I think a big part of this is going to be taking it one step at a time and exposing yourself gradually to these situations that make you anxious. I won’t dive into exposure concepts completely here since I just covered it in detail on episode 195, but you could certainly work out a little hierarchy for yourself where you start with maybe very small group interactions with family members until you feel comfortable before stepping it up to bigger groups, and finally, larger get-togethers
One way to conceptualize this whole situation is an opportunity to have a corrective emotional experience. As I said before, you have legitimate reasons to be hesitant and your current anxiety makes a degree of sense. But you also have a unique opportunity to work through the issue with a family that appears to be supportive. I call this a corrective emotional experience because it allows you to recognize that there is a different way of being part of a family without the same pain and abuse that you have experienced before. It doesn’t mean that his family is perfect – nobody is. But you get to practice a different way of interacting with family as a means to undo some of that problematic learning from your past.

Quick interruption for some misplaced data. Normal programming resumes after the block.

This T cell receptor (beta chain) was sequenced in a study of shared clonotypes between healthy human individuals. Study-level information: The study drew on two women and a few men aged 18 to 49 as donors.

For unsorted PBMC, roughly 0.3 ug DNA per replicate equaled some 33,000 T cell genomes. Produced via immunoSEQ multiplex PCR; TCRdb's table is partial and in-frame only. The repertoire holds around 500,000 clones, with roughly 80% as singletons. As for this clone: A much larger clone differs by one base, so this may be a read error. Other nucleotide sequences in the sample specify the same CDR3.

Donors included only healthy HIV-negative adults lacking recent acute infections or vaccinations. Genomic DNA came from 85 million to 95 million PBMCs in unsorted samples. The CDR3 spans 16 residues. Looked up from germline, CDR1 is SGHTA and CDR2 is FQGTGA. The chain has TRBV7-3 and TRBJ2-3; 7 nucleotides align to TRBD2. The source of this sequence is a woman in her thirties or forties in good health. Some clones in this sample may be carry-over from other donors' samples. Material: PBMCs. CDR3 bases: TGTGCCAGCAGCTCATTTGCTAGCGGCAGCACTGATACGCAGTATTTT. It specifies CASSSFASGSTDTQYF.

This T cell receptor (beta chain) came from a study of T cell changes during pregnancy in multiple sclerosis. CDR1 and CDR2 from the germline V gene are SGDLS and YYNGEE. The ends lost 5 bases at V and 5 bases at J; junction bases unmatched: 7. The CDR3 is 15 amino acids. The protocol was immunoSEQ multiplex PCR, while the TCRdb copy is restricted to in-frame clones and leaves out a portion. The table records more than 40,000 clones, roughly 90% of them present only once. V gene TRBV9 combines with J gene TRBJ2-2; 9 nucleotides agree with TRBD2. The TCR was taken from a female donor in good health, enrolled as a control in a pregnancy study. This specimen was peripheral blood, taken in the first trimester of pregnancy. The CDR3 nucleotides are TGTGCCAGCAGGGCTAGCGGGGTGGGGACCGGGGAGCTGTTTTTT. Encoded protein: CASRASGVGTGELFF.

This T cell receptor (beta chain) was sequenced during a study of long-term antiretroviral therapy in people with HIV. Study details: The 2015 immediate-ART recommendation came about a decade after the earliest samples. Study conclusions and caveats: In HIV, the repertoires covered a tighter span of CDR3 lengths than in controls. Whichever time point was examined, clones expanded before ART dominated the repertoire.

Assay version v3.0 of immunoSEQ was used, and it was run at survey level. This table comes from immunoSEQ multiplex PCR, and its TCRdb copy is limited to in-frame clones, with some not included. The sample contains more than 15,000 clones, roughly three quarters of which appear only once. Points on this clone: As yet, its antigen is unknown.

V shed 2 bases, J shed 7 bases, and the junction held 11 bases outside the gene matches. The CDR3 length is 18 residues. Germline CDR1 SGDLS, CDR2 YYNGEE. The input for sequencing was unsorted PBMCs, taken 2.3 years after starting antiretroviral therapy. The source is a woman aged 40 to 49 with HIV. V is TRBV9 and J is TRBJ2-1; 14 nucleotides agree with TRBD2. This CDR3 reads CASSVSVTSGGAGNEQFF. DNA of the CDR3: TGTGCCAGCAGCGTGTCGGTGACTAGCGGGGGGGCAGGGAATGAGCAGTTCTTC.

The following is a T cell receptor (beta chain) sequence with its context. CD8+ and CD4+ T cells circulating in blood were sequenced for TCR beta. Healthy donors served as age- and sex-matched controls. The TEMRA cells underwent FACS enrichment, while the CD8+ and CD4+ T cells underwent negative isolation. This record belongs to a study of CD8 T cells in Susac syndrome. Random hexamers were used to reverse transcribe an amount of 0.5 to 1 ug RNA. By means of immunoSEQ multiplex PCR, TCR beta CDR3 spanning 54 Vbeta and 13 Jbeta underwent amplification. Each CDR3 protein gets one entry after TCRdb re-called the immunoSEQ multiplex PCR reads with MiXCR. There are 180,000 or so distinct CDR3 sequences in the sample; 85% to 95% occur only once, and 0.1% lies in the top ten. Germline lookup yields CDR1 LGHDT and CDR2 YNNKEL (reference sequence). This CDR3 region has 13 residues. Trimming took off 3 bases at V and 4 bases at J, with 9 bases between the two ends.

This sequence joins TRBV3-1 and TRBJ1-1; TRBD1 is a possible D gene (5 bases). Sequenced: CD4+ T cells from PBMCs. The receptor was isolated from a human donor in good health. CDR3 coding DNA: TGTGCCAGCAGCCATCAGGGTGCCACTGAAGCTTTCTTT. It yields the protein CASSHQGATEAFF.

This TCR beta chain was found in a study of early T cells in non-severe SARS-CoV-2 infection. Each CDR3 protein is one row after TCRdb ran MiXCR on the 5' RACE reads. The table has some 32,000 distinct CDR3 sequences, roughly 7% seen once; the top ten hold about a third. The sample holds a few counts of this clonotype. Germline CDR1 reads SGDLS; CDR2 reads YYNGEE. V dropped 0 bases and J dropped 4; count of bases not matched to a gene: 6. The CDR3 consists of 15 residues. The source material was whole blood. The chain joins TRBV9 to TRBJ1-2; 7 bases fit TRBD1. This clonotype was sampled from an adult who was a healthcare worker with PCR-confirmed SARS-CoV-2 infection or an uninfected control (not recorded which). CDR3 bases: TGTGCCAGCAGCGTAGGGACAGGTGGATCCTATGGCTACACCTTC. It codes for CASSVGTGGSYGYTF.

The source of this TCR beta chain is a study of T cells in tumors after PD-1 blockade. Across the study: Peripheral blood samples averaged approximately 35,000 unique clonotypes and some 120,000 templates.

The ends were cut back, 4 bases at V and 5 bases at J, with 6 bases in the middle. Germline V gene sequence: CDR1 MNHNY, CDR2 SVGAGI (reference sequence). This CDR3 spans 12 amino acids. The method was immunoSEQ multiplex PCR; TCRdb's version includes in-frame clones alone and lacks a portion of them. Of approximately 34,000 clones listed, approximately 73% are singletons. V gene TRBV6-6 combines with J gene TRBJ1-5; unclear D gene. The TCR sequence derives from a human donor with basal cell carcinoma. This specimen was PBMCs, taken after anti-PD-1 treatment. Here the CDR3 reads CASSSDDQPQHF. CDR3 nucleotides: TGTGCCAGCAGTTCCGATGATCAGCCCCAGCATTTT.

So give it some time. Try your best to communicate what is going on so that there are no unnecessary hard feelings. Ease into exposing yourself to those situations and allow the comfort to build over time. You don’t have to get it all right at once, but like I said this is a good opportunity.